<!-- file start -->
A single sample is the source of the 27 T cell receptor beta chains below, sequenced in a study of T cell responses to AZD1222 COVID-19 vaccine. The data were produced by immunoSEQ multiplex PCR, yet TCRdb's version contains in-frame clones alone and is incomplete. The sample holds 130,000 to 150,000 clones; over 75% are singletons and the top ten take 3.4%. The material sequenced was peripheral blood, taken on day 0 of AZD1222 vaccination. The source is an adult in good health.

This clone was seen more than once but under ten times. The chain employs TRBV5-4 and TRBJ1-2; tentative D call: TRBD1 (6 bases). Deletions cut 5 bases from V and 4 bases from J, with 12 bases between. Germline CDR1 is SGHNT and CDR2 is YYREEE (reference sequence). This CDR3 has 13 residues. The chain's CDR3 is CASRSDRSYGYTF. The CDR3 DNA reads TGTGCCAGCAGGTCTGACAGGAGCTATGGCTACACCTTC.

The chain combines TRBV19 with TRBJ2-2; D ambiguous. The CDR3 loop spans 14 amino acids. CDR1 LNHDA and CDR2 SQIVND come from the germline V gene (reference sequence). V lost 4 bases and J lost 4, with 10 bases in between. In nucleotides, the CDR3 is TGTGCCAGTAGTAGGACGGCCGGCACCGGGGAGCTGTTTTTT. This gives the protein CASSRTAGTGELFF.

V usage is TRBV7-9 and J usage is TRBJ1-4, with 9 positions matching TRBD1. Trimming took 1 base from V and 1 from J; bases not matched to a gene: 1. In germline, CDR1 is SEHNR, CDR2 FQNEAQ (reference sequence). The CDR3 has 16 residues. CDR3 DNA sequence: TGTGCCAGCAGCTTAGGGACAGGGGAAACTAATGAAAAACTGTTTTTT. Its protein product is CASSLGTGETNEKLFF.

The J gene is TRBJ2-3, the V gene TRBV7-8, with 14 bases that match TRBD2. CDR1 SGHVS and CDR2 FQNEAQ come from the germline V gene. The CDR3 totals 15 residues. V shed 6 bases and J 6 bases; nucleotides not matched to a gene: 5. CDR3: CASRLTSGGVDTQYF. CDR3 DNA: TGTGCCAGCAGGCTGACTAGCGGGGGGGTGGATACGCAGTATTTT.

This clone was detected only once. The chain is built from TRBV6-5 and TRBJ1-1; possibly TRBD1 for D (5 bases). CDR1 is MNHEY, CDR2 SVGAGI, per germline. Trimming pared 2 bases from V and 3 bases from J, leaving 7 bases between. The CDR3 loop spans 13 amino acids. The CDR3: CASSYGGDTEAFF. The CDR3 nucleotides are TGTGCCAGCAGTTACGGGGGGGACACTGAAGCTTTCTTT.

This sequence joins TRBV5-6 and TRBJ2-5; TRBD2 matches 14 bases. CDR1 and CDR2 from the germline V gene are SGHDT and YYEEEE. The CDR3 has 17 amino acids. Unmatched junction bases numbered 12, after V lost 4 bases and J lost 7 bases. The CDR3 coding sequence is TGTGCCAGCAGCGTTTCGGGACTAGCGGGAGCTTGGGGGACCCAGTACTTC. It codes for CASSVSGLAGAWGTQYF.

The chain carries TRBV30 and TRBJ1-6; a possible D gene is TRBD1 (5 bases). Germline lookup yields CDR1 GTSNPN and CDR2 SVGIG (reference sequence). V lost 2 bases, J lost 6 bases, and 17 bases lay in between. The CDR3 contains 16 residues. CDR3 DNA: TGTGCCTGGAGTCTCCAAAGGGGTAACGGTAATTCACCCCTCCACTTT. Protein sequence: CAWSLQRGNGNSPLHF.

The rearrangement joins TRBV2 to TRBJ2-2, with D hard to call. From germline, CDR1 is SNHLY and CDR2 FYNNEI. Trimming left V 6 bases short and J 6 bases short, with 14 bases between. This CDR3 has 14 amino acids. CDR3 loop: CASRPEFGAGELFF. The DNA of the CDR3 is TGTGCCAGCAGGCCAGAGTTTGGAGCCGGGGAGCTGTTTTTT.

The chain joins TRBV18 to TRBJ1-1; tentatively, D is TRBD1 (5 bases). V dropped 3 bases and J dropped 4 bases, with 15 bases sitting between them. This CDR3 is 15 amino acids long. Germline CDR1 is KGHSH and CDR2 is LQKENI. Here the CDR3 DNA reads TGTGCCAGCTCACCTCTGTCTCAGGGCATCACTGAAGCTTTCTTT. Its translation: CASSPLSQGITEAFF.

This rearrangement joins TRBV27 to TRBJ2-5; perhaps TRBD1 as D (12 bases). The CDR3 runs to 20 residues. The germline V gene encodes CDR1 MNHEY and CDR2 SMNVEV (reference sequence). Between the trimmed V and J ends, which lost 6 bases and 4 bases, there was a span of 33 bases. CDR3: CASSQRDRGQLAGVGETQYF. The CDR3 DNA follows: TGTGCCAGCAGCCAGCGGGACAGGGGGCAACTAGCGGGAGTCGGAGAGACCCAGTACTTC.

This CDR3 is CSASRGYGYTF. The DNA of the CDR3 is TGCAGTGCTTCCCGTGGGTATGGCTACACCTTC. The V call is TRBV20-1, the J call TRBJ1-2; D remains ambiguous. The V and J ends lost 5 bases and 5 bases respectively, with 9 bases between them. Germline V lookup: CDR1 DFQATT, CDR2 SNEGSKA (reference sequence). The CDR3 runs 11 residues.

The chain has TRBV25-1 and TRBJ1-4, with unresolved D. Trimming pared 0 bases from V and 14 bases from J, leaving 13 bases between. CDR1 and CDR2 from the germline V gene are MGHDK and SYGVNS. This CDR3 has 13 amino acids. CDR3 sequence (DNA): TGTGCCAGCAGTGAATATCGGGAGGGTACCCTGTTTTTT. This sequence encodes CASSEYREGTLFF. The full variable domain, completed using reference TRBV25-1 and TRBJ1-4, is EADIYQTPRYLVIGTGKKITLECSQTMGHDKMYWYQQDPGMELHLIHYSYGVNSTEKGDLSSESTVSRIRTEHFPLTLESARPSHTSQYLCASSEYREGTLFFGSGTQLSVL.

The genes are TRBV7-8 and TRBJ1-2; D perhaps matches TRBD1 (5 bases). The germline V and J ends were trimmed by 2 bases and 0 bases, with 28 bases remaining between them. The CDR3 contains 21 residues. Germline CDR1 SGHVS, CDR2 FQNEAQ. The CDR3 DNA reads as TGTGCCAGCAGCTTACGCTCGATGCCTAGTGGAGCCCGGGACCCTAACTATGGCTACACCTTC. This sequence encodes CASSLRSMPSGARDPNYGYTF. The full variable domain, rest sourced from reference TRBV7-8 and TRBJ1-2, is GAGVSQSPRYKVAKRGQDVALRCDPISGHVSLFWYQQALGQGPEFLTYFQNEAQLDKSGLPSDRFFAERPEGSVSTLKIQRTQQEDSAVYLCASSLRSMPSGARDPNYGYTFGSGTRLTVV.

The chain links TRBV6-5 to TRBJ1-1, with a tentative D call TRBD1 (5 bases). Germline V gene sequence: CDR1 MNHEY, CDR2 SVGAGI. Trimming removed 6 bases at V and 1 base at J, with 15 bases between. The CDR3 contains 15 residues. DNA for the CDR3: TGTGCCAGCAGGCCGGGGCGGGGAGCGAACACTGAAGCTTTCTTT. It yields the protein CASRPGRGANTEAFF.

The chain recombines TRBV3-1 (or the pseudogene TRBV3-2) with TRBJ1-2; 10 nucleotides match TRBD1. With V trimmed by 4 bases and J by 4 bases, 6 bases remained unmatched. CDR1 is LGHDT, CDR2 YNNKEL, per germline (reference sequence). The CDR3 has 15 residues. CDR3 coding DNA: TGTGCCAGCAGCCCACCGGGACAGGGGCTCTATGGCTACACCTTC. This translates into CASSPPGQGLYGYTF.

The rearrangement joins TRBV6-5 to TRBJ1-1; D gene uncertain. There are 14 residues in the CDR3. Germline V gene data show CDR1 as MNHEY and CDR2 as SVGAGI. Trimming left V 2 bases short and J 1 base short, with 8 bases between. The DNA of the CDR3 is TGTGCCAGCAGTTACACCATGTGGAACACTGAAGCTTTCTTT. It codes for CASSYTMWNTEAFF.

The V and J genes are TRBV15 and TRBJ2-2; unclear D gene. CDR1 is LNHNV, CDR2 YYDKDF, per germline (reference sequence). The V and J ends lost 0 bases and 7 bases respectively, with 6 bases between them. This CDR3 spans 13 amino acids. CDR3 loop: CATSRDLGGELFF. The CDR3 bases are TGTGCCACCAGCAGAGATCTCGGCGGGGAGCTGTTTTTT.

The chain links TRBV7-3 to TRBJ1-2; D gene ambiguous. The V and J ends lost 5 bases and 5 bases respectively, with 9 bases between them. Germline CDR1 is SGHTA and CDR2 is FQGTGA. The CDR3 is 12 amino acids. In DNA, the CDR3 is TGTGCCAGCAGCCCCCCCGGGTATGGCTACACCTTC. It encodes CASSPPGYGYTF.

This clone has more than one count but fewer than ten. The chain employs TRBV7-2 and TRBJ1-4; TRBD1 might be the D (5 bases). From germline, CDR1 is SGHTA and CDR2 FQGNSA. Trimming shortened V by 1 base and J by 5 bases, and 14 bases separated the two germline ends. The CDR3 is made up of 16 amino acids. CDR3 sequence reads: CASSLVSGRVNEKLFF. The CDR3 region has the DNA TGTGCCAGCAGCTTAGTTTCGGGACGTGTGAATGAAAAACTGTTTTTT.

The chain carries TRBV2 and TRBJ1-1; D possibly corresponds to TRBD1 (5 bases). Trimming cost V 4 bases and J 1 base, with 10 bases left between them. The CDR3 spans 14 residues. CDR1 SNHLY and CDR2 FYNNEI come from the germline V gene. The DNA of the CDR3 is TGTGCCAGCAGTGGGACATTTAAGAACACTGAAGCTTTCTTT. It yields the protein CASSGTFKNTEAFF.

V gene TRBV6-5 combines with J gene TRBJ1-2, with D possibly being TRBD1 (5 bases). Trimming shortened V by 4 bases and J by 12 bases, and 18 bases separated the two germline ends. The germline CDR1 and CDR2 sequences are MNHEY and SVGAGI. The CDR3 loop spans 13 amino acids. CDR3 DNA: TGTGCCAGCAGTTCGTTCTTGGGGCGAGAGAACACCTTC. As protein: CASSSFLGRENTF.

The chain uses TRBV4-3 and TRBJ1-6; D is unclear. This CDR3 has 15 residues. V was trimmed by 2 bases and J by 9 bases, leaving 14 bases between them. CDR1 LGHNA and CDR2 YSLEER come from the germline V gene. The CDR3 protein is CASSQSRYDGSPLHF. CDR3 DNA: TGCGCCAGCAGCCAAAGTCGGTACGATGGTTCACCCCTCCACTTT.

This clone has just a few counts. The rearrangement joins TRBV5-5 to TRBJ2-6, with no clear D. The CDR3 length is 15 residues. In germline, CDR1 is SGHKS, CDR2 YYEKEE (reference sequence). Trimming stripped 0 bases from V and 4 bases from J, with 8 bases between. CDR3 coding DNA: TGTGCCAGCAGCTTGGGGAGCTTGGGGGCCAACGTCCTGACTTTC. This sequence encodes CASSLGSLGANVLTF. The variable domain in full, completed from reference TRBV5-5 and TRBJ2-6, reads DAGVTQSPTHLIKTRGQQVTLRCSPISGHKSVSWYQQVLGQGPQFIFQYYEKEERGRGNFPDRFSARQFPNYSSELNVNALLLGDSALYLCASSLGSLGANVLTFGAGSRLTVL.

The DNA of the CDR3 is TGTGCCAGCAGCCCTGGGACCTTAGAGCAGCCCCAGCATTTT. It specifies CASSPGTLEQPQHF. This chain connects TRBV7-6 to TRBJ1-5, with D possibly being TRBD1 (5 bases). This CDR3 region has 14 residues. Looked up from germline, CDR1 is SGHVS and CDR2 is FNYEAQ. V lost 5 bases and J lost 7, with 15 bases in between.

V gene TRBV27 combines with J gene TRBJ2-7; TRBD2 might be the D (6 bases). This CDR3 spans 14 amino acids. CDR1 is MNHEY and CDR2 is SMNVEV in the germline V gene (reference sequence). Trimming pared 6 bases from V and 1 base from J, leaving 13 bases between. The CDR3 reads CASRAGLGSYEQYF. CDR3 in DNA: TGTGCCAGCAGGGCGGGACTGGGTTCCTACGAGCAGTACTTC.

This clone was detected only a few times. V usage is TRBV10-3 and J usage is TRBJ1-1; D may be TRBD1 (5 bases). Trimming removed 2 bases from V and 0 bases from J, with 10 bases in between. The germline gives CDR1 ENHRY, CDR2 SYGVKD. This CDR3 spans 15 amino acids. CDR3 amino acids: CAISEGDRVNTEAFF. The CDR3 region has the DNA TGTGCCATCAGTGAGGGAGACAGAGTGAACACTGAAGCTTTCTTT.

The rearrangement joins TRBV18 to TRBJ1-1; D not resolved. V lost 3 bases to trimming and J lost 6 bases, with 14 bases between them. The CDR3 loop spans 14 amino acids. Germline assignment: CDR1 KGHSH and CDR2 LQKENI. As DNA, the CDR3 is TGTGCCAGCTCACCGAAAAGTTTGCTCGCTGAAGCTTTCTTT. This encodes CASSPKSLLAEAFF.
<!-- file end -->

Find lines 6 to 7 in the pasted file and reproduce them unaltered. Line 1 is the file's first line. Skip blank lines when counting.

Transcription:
This clone was detected only once. The chain is built from TRBV6-5 and TRBJ1-1; possibly TRBD1 for D (5 bases). CDR1 is MNHEY, CDR2 SVGAGI, per germline. Trimming pared 2 bases from V and 3 bases from J, leaving 7 bases between. The CDR3 loop spans 13 amino acids. The CDR3: CASSYGGDTEAFF. The CDR3 nucleotides are TGTGCCAGCAGTTACGGGGGGGACACTGAAGCTTTCTTT.

This sequence joins TRBV5-6 and TRBJ2-5; TRBD2 matches 14 bases. CDR1 and CDR2 from the germline V gene are SGHDT and YYEEEE. The CDR3 has 17 amino acids. Unmatched junction bases numbered 12, after V lost 4 bases and J lost 7 bases. The CDR3 coding sequence is TGTGCCAGCAGCGTTTCGGGACTAGCGGGAGCTTGGGGGACCCAGTACTTC. It codes for CASSVSGLAGAWGTQYF.